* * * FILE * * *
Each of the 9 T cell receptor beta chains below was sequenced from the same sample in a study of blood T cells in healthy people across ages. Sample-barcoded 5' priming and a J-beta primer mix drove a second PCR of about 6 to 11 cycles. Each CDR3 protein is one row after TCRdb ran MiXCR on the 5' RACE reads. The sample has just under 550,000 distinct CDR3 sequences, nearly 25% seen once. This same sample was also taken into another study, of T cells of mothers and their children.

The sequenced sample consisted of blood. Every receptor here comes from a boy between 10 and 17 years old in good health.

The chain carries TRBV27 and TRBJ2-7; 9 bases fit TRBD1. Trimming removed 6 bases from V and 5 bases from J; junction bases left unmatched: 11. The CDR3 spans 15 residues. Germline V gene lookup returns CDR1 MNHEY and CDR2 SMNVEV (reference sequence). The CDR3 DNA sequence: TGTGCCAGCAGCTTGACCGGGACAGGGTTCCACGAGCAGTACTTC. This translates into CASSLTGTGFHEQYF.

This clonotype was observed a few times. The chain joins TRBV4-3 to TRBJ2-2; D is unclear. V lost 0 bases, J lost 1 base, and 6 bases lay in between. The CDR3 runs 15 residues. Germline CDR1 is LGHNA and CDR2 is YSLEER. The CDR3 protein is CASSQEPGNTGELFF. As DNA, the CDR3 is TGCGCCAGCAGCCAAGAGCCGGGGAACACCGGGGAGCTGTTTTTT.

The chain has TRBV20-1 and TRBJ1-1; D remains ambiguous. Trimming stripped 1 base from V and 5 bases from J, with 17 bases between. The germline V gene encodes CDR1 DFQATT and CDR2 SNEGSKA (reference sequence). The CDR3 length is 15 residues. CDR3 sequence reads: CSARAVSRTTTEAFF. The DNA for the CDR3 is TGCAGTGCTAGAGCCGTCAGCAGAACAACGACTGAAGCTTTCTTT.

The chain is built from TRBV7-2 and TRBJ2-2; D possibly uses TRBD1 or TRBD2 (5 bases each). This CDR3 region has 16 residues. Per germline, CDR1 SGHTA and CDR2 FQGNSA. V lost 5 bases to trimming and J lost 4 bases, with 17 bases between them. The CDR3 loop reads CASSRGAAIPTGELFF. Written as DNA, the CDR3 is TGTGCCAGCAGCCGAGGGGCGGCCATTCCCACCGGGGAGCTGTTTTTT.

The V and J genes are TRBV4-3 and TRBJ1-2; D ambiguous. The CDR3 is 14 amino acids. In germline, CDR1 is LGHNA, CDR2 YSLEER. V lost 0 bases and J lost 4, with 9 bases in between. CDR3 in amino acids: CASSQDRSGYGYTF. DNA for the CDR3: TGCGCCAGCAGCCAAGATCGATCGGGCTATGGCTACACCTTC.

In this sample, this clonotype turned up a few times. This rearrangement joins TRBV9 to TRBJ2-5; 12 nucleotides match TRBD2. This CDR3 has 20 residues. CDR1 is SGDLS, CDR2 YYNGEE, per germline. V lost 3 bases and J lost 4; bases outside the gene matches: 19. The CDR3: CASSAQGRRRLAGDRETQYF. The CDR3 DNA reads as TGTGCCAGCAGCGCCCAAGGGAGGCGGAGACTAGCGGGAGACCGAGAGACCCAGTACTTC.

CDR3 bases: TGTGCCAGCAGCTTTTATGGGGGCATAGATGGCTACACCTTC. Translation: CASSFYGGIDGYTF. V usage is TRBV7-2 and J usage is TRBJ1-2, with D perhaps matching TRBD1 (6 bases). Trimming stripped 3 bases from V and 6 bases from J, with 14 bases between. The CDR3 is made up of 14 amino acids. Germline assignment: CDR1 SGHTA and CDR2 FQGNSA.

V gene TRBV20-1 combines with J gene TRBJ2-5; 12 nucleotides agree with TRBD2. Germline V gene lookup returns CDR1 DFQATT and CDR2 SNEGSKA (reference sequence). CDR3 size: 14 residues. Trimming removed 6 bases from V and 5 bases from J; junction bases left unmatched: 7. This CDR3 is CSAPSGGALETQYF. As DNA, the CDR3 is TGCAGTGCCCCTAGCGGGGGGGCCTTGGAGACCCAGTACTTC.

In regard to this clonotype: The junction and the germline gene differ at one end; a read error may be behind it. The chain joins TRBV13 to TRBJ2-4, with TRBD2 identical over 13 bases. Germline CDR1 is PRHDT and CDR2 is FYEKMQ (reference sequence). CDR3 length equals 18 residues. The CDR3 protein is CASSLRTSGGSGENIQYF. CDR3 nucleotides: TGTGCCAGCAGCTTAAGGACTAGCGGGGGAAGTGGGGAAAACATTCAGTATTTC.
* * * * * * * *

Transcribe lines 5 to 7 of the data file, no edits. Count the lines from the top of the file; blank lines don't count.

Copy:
The chain has TRBV20-1 and TRBJ1-1; D remains ambiguous. Trimming stripped 1 base from V and 5 bases from J, with 17 bases between. The germline V gene encodes CDR1 DFQATT and CDR2 SNEGSKA (reference sequence). The CDR3 length is 15 residues. CDR3 sequence reads: CSARAVSRTTTEAFF. The DNA for the CDR3 is TGCAGTGCTAGAGCCGTCAGCAGAACAACGACTGAAGCTTTCTTT.

The chain is built from TRBV7-2 and TRBJ2-2; D possibly uses TRBD1 or TRBD2 (5 bases each). This CDR3 region has 16 residues. Per germline, CDR1 SGHTA and CDR2 FQGNSA. V lost 5 bases to trimming and J lost 4 bases, with 17 bases between them. The CDR3 loop reads CASSRGAAIPTGELFF. Written as DNA, the CDR3 is TGTGCCAGCAGCCGAGGGGCGGCCATTCCCACCGGGGAGCTGTTTTTT.

The V and J genes are TRBV4-3 and TRBJ1-2; D ambiguous. The CDR3 is 14 amino acids. In germline, CDR1 is LGHNA, CDR2 YSLEER. V lost 0 bases and J lost 4, with 9 bases in between. CDR3 in amino acids: CASSQDRSGYGYTF. DNA for the CDR3: TGCGCCAGCAGCCAAGATCGATCGGGCTATGGCTACACCTTC.